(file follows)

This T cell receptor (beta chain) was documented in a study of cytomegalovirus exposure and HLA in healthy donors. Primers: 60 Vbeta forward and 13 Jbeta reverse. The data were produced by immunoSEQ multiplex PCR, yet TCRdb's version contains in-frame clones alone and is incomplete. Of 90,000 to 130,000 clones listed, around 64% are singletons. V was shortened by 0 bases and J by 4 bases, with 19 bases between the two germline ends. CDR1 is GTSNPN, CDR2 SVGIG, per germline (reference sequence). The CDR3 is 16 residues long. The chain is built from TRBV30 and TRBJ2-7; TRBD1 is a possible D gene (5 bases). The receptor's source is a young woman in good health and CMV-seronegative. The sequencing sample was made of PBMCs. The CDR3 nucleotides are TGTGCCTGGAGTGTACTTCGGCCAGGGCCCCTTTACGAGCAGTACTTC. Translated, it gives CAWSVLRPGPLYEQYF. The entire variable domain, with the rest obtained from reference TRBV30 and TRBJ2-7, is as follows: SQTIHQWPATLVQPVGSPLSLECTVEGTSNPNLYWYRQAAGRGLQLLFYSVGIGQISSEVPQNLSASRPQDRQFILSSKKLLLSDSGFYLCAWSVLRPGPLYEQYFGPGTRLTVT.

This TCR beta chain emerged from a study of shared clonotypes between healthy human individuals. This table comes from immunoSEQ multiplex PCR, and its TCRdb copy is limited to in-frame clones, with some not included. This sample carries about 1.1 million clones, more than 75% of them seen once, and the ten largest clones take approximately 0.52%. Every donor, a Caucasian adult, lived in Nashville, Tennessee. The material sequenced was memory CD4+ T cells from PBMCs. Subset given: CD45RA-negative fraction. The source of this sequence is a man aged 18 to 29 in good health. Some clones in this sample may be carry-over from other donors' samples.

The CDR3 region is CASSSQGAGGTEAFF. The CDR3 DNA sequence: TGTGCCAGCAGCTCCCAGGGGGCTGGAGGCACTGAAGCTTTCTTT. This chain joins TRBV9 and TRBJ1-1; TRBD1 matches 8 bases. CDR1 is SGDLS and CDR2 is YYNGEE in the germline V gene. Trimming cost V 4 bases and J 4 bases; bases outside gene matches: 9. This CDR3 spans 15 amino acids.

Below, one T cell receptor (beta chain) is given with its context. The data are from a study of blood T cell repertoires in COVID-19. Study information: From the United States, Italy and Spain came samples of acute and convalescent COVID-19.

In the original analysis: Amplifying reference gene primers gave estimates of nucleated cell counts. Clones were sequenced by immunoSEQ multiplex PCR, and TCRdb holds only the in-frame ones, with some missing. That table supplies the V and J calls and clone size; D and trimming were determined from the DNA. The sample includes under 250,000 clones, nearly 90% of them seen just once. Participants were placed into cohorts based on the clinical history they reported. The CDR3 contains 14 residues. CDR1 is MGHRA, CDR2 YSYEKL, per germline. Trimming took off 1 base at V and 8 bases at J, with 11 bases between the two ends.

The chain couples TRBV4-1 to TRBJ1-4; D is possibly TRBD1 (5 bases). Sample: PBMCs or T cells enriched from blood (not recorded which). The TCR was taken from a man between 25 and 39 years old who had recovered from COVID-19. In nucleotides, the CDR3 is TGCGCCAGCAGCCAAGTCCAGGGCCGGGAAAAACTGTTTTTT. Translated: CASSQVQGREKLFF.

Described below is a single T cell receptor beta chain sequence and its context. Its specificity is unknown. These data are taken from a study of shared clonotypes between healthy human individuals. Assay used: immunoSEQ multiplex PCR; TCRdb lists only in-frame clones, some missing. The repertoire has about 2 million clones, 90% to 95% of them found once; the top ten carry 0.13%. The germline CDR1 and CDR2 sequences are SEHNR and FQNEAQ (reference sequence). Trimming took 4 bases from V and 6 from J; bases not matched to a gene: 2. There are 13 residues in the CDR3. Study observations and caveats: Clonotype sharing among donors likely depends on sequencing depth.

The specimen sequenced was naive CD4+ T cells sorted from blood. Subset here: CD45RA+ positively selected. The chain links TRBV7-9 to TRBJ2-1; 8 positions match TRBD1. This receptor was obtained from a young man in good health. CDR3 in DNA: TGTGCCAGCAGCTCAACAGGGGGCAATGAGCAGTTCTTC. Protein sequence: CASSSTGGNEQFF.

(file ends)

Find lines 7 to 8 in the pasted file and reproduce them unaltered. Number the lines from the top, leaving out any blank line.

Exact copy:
Described below is a single T cell receptor beta chain sequence and its context. Its specificity is unknown. These data are taken from a study of shared clonotypes between healthy human individuals. Assay used: immunoSEQ multiplex PCR; TCRdb lists only in-frame clones, some missing. The repertoire has about 2 million clones, 90% to 95% of them found once; the top ten carry 0.13%. The germline CDR1 and CDR2 sequences are SEHNR and FQNEAQ (reference sequence). Trimming took 4 bases from V and 6 from J; bases not matched to a gene: 2. There are 13 residues in the CDR3. Study observations and caveats: Clonotype sharing among donors likely depends on sequencing depth.

The specimen sequenced was naive CD4+ T cells sorted from blood. Subset here: CD45RA+ positively selected. The chain links TRBV7-9 to TRBJ2-1; 8 positions match TRBD1. This receptor was obtained from a young man in good health. CDR3 in DNA: TGTGCCAGCAGCTCAACAGGGGGCAATGAGCAGTTCTTC. Protein sequence: CASSSTGGNEQFF.